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    Nuclear Engineer

    If you are wondering how to become a nuclear engineer, below are tips and advice on training for and beginning careers in this area of engineering, as well as job prospects in the UK.

    The Job Description
    Nuclear engineers research and design processes and equipment for the nuclear energy industry. They can be physicists or mechanical, electrical or chemical engineers, who also use specialist knowledge of nuclear physics in their work.

    Most nuclear engineers work in power generation, on tasks such as:
    running nuclear power stations and equipment
    fuel reprocessing
    waste management
    decommissioning nuclear power stations
    radiological protection and safety.

    Typical responsibilities:

    designing and building new plants and equipment
    measuring radiation levels
    planning safe methods of disposing of nuclear waste during decommissioning
    being responsible for security and safety
    supervising power station technicians
    attending meetings and giving presentations.
    Some nuclear engineers work for the medical profession, the military, or in academic or government research.

    Person Specification
    The key personal attributes of good nuclear engineers include:

    an interest in science and technology
    problem-solving and analytical skills
    good planning and organisational ability
    excellent mathematical and computer skills
    the ability to manage projects, budgets and people
    good spoken and written communication skills
    the ability to work as part of a team
    respect for safety and the environment.

    How to become a nuclear engineer
    To become a nuclear engineer, you will normally need a BEng degree or BTEC HNC/HND in chemical, mechanical or electrical engineering, or a BSc degree in maths or physics. You may have an advantage with a relevant postgraduate degree as well as a first degree.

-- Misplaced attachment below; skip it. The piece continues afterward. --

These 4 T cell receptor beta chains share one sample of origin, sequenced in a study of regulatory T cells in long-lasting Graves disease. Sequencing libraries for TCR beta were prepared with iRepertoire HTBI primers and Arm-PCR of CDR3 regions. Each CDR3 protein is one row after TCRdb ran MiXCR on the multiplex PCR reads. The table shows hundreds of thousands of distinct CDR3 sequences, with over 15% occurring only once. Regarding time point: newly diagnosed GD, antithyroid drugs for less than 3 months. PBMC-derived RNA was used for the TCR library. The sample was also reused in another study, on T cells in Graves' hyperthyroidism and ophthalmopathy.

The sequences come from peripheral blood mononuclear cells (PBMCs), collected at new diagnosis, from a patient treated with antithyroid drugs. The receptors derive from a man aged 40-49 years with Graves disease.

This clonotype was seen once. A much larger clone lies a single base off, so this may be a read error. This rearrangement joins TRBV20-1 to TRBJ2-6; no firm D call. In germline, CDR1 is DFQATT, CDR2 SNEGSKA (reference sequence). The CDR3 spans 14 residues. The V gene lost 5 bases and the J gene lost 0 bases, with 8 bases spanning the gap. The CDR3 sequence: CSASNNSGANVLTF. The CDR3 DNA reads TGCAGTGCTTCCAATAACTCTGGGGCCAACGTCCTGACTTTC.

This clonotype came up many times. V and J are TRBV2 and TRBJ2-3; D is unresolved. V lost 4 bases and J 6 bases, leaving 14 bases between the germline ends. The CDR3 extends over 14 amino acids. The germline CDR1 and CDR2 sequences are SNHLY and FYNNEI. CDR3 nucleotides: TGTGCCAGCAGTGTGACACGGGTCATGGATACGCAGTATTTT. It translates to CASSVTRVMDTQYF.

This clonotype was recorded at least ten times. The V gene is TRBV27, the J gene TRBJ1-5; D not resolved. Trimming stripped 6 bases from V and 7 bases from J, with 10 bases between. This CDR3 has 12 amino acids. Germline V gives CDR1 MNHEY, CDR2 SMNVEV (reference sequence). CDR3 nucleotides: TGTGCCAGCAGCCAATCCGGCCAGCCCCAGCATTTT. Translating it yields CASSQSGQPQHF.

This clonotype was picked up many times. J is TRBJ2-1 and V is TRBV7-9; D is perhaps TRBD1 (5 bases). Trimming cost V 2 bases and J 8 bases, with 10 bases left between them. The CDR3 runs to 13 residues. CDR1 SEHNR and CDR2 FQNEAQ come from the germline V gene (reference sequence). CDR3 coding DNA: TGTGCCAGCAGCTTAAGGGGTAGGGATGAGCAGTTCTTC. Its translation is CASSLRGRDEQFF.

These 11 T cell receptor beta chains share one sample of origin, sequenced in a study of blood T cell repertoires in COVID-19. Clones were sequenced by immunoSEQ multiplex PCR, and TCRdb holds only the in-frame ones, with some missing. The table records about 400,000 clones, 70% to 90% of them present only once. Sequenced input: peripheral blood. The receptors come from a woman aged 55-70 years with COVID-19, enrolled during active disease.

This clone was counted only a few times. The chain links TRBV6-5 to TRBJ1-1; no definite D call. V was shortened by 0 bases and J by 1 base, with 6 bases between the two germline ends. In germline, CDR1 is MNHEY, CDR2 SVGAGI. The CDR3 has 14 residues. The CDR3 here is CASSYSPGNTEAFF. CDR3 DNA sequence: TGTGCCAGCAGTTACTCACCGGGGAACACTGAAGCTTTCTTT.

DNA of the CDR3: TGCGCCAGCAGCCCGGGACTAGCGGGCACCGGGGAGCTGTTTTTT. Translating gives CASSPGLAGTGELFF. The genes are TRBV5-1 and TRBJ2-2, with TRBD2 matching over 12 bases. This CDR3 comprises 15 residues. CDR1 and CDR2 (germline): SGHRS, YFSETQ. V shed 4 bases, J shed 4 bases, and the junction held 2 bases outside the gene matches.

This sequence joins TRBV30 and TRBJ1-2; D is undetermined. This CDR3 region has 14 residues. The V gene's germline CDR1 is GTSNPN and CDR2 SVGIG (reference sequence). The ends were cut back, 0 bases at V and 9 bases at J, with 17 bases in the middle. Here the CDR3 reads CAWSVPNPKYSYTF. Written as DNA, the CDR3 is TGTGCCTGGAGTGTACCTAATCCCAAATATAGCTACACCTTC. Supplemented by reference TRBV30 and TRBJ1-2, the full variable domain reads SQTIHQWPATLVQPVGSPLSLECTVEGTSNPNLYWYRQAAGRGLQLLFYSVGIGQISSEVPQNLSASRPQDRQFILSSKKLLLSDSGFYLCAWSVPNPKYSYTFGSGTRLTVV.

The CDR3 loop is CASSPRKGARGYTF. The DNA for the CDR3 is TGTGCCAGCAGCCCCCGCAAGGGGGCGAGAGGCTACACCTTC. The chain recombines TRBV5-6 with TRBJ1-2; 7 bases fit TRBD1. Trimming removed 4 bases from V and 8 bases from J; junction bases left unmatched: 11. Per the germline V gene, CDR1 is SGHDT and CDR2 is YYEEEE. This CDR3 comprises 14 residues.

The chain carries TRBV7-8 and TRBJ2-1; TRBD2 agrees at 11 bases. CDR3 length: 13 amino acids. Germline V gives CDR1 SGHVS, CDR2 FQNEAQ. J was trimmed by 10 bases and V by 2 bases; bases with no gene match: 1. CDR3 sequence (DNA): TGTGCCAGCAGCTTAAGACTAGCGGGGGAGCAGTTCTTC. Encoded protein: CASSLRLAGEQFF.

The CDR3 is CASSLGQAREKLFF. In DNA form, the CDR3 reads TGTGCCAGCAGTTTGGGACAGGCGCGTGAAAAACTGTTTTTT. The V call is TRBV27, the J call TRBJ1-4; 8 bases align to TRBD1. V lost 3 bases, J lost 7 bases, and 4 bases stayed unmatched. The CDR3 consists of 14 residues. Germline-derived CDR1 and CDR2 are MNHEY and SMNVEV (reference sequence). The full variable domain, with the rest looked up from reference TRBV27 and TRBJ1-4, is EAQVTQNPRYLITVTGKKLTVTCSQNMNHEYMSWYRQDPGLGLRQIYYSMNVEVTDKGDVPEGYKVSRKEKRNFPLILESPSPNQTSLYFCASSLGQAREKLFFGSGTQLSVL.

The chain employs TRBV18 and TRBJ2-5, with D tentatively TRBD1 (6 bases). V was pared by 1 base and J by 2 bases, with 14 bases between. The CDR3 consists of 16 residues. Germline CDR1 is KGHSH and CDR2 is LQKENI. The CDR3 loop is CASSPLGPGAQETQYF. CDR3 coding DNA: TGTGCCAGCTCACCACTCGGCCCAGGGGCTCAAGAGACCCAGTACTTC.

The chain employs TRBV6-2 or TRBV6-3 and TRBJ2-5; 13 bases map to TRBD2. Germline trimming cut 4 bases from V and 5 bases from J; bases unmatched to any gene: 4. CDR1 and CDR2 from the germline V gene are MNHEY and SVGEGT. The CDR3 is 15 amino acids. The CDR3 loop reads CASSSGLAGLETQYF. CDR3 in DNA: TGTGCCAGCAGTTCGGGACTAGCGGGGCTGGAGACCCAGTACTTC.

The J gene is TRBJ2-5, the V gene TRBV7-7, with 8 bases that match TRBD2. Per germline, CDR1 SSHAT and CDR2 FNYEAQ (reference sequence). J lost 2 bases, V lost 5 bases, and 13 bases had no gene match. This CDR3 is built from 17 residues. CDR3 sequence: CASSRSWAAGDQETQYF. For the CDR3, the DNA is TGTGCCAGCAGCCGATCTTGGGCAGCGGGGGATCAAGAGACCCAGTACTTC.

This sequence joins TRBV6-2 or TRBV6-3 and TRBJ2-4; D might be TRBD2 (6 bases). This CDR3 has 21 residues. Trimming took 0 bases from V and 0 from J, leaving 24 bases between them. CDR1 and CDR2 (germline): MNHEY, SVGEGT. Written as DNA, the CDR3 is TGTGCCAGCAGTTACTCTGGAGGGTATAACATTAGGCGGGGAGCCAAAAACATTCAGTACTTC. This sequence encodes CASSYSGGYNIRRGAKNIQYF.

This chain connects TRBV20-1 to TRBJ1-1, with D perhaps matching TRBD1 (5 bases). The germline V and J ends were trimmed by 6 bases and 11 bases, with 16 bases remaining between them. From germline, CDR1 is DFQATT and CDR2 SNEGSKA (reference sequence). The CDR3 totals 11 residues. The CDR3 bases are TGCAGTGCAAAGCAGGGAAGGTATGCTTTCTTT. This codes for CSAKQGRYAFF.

To get onto an engineering or science degree, you will usually need at least five GCSEs (A-C), plus two A levels including maths and a science subject. Some universities offer a foundation year for people without qualifications in maths and science. Please check with colleges or universities for exact entry requirements.

    See the Nuclear Industry Association or www.nuclearcourses.com websites for details of universities offering degrees and postgraduate courses with nuclear technology content.

    You may be able to start in the nuclear industry as an engineering technician through an apprenticeship scheme (see relevant profiles). The range of Apprenticeships available in your area will depend on the local jobs market and the types of skills employers need from their workers.

    Training and Development
    You will normally be trained on the job, possibly through an employer’s structured graduate training scheme.

    You will usually improve your career prospects by gaining incorporated or chartered engineer status from the Engineering Council and joining a professional engineering body like the Institution of Nuclear Engineers (INucE). Chartered engineers are normally involved in senior strategic management, or in research and development. Incorporated engineers often hold operational management roles.

    See the Engineering Council and INucE websites (in Further Information) for details on how to gain incorporated and chartered engineer status.

    You could also improve your career prospects by taking further postgraduate training, such as the professional development programme offered by the Nuclear Technology Engineering Consortium (NTEC).

    The Pay (a rough guide)
    Graduate trainees usually earn between £20,000 and £25,000 a year.
    Experienced engineers can earn between £30,000 and £50,000 a year or more.

    Job Prospects
    You could work in nuclear power generation for BNFL and British Energy, at one of their ten operational sites around the UK. There are also opportunities in the military, universities and medical or government research. A growing number of engineers work on freelance contracts.

    Opportunities for skilled nuclear engineers are good, due to increased research into nuclear power, and the need for safe decommissioning of older nuclear installations.

    Jobs may be advertised in the national press, industry publications and websites like tcetoday.com, on employers’ websites and by specialist recruitment agencies.

    Useful engineering resources:
    Institution of Nuclear Engineers
    Allan House
    1 Penerley Road
    London
    SE6 2LQ
    https://www.inuce.org.uk/

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